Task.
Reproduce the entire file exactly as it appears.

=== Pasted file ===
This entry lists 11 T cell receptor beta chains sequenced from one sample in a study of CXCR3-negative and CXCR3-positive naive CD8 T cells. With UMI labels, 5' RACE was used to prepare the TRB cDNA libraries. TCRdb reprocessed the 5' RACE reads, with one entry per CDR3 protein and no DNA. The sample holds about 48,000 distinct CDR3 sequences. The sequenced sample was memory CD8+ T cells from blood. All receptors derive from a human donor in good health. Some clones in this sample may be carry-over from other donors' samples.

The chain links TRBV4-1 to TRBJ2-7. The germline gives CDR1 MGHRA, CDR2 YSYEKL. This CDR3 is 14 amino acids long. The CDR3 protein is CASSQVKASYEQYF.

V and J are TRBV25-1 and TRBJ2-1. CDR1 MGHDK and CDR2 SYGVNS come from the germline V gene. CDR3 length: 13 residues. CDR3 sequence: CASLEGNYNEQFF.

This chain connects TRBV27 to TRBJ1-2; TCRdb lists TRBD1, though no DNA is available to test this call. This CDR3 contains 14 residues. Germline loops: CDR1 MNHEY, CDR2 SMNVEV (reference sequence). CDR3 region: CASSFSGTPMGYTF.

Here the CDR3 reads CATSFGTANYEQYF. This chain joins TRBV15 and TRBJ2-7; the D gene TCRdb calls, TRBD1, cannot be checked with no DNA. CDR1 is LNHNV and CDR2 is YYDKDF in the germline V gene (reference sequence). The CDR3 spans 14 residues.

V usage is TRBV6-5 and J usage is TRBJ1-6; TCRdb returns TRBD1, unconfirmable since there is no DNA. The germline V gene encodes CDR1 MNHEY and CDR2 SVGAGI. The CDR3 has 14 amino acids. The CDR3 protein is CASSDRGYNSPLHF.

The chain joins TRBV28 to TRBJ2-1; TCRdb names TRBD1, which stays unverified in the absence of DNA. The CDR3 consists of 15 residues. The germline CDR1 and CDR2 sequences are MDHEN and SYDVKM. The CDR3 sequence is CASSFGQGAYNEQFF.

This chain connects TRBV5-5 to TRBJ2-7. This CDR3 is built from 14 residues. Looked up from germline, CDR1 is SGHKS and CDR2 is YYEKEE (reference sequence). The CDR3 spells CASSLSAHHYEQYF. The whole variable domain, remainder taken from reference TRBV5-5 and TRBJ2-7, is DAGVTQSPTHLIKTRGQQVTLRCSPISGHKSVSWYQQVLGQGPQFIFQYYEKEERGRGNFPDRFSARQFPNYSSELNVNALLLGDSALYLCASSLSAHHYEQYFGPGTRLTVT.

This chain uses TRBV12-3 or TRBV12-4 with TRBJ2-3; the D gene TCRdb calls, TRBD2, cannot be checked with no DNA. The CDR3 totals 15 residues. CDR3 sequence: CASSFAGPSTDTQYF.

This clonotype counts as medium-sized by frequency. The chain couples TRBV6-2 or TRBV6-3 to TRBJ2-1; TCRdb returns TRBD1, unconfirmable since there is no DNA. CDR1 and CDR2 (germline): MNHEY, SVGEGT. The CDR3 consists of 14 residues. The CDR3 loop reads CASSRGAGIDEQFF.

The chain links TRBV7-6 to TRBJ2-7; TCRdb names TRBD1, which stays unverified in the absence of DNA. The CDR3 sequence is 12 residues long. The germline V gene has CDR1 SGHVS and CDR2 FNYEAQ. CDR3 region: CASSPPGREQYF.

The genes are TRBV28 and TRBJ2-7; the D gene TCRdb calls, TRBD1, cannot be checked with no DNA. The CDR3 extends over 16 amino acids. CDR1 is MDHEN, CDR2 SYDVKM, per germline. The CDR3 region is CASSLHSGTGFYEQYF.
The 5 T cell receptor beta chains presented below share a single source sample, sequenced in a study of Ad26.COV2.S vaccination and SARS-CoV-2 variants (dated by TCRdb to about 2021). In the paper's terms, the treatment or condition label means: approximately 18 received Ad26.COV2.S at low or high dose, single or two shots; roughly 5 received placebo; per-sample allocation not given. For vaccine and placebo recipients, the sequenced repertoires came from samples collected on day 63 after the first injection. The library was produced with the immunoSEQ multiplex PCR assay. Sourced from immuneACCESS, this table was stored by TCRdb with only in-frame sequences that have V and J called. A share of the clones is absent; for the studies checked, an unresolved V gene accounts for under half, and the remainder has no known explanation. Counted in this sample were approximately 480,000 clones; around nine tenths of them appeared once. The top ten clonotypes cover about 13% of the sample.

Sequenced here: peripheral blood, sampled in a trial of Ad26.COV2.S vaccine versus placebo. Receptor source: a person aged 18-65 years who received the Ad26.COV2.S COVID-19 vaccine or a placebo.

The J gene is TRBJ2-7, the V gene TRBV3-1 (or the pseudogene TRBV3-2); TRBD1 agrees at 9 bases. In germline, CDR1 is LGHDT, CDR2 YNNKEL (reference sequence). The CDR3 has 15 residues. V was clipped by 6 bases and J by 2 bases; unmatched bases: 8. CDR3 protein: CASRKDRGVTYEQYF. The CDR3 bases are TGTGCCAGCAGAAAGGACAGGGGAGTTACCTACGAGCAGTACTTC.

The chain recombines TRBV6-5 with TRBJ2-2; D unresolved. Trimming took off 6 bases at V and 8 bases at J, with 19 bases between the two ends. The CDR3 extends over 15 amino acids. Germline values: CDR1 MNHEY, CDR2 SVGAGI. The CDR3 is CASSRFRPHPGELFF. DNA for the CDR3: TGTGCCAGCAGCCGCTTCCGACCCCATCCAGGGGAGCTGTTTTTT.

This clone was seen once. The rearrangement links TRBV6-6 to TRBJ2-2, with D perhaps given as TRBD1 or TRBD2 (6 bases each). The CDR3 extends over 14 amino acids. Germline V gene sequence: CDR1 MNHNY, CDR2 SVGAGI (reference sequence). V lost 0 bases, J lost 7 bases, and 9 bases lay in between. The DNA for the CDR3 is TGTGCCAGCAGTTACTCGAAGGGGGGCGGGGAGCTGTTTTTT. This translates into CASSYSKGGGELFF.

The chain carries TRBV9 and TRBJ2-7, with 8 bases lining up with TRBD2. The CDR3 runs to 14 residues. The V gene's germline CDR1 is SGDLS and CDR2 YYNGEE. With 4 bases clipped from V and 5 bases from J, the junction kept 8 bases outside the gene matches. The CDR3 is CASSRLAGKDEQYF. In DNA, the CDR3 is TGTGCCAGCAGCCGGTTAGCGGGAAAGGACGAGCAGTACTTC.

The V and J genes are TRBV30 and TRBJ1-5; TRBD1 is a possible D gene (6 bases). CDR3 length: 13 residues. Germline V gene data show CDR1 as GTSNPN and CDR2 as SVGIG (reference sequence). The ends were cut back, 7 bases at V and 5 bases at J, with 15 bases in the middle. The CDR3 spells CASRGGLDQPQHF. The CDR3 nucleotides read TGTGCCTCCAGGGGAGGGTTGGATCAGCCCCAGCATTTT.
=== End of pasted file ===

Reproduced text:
This entry lists 11 T cell receptor beta chains sequenced from one sample in a study of CXCR3-negative and CXCR3-positive naive CD8 T cells. With UMI labels, 5' RACE was used to prepare the TRB cDNA libraries. TCRdb reprocessed the 5' RACE reads, with one entry per CDR3 protein and no DNA. The sample holds about 48,000 distinct CDR3 sequences. The sequenced sample was memory CD8+ T cells from blood. All receptors derive from a human donor in good health. Some clones in this sample may be carry-over from other donors' samples.

The chain links TRBV4-1 to TRBJ2-7. The germline gives CDR1 MGHRA, CDR2 YSYEKL. This CDR3 is 14 amino acids long. The CDR3 protein is CASSQVKASYEQYF.

V and J are TRBV25-1 and TRBJ2-1. CDR1 MGHDK and CDR2 SYGVNS come from the germline V gene. CDR3 length: 13 residues. CDR3 sequence: CASLEGNYNEQFF.

This chain connects TRBV27 to TRBJ1-2; TCRdb lists TRBD1, though no DNA is available to test this call. This CDR3 contains 14 residues. Germline loops: CDR1 MNHEY, CDR2 SMNVEV (reference sequence). CDR3 region: CASSFSGTPMGYTF.

Here the CDR3 reads CATSFGTANYEQYF. This chain joins TRBV15 and TRBJ2-7; the D gene TCRdb calls, TRBD1, cannot be checked with no DNA. CDR1 is LNHNV and CDR2 is YYDKDF in the germline V gene (reference sequence). The CDR3 spans 14 residues.

V usage is TRBV6-5 and J usage is TRBJ1-6; TCRdb returns TRBD1, unconfirmable since there is no DNA. The germline V gene encodes CDR1 MNHEY and CDR2 SVGAGI. The CDR3 has 14 amino acids. The CDR3 protein is CASSDRGYNSPLHF.

The chain joins TRBV28 to TRBJ2-1; TCRdb names TRBD1, which stays unverified in the absence of DNA. The CDR3 consists of 15 residues. The germline CDR1 and CDR2 sequences are MDHEN and SYDVKM. The CDR3 sequence is CASSFGQGAYNEQFF.

This chain connects TRBV5-5 to TRBJ2-7. This CDR3 is built from 14 residues. Looked up from germline, CDR1 is SGHKS and CDR2 is YYEKEE (reference sequence). The CDR3 spells CASSLSAHHYEQYF. The whole variable domain, remainder taken from reference TRBV5-5 and TRBJ2-7, is DAGVTQSPTHLIKTRGQQVTLRCSPISGHKSVSWYQQVLGQGPQFIFQYYEKEERGRGNFPDRFSARQFPNYSSELNVNALLLGDSALYLCASSLSAHHYEQYFGPGTRLTVT.

This chain uses TRBV12-3 or TRBV12-4 with TRBJ2-3; the D gene TCRdb calls, TRBD2, cannot be checked with no DNA. The CDR3 totals 15 residues. CDR3 sequence: CASSFAGPSTDTQYF.

This clonotype counts as medium-sized by frequency. The chain couples TRBV6-2 or TRBV6-3 to TRBJ2-1; TCRdb returns TRBD1, unconfirmable since there is no DNA. CDR1 and CDR2 (germline): MNHEY, SVGEGT. The CDR3 consists of 14 residues. The CDR3 loop reads CASSRGAGIDEQFF.

The chain links TRBV7-6 to TRBJ2-7; TCRdb names TRBD1, which stays unverified in the absence of DNA. The CDR3 sequence is 12 residues long. The germline V gene has CDR1 SGHVS and CDR2 FNYEAQ. CDR3 region: CASSPPGREQYF.

The genes are TRBV28 and TRBJ2-7; the D gene TCRdb calls, TRBD1, cannot be checked with no DNA. The CDR3 extends over 16 amino acids. CDR1 is MDHEN, CDR2 SYDVKM, per germline. The CDR3 region is CASSLHSGTGFYEQYF.
The 5 T cell receptor beta chains presented below share a single source sample, sequenced in a study of Ad26.COV2.S vaccination and SARS-CoV-2 variants (dated by TCRdb to about 2021). In the paper's terms, the treatment or condition label means: approximately 18 received Ad26.COV2.S at low or high dose, single or two shots; roughly 5 received placebo; per-sample allocation not given. For vaccine and placebo recipients, the sequenced repertoires came from samples collected on day 63 after the first injection. The library was produced with the immunoSEQ multiplex PCR assay. Sourced from immuneACCESS, this table was stored by TCRdb with only in-frame sequences that have V and J called. A share of the clones is absent; for the studies checked, an unresolved V gene accounts for under half, and the remainder has no known explanation. Counted in this sample were approximately 480,000 clones; around nine tenths of them appeared once. The top ten clonotypes cover about 13% of the sample.

Sequenced here: peripheral blood, sampled in a trial of Ad26.COV2.S vaccine versus placebo. Receptor source: a person aged 18-65 years who received the Ad26.COV2.S COVID-19 vaccine or a placebo.

The J gene is TRBJ2-7, the V gene TRBV3-1 (or the pseudogene TRBV3-2); TRBD1 agrees at 9 bases. In germline, CDR1 is LGHDT, CDR2 YNNKEL (reference sequence). The CDR3 has 15 residues. V was clipped by 6 bases and J by 2 bases; unmatched bases: 8. CDR3 protein: CASRKDRGVTYEQYF. The CDR3 bases are TGTGCCAGCAGAAAGGACAGGGGAGTTACCTACGAGCAGTACTTC.

The chain recombines TRBV6-5 with TRBJ2-2; D unresolved. Trimming took off 6 bases at V and 8 bases at J, with 19 bases between the two ends. The CDR3 extends over 15 amino acids. Germline values: CDR1 MNHEY, CDR2 SVGAGI. The CDR3 is CASSRFRPHPGELFF. DNA for the CDR3: TGTGCCAGCAGCCGCTTCCGACCCCATCCAGGGGAGCTGTTTTTT.

This clone was seen once. The rearrangement links TRBV6-6 to TRBJ2-2, with D perhaps given as TRBD1 or TRBD2 (6 bases each). The CDR3 extends over 14 amino acids. Germline V gene sequence: CDR1 MNHNY, CDR2 SVGAGI (reference sequence). V lost 0 bases, J lost 7 bases, and 9 bases lay in between. The DNA for the CDR3 is TGTGCCAGCAGTTACTCGAAGGGGGGCGGGGAGCTGTTTTTT. This translates into CASSYSKGGGELFF.

The chain carries TRBV9 and TRBJ2-7, with 8 bases lining up with TRBD2. The CDR3 runs to 14 residues. The V gene's germline CDR1 is SGDLS and CDR2 YYNGEE. With 4 bases clipped from V and 5 bases from J, the junction kept 8 bases outside the gene matches. The CDR3 is CASSRLAGKDEQYF. In DNA, the CDR3 is TGTGCCAGCAGCCGGTTAGCGGGAAAGGACGAGCAGTACTTC.

The V and J genes are TRBV30 and TRBJ1-5; TRBD1 is a possible D gene (6 bases). CDR3 length: 13 residues. Germline V gene data show CDR1 as GTSNPN and CDR2 as SVGIG (reference sequence). The ends were cut back, 7 bases at V and 5 bases at J, with 15 bases in the middle. The CDR3 spells CASRGGLDQPQHF. The CDR3 nucleotides read TGTGCCTCCAGGGGAGGGTTGGATCAGCCCCAGCATTTT.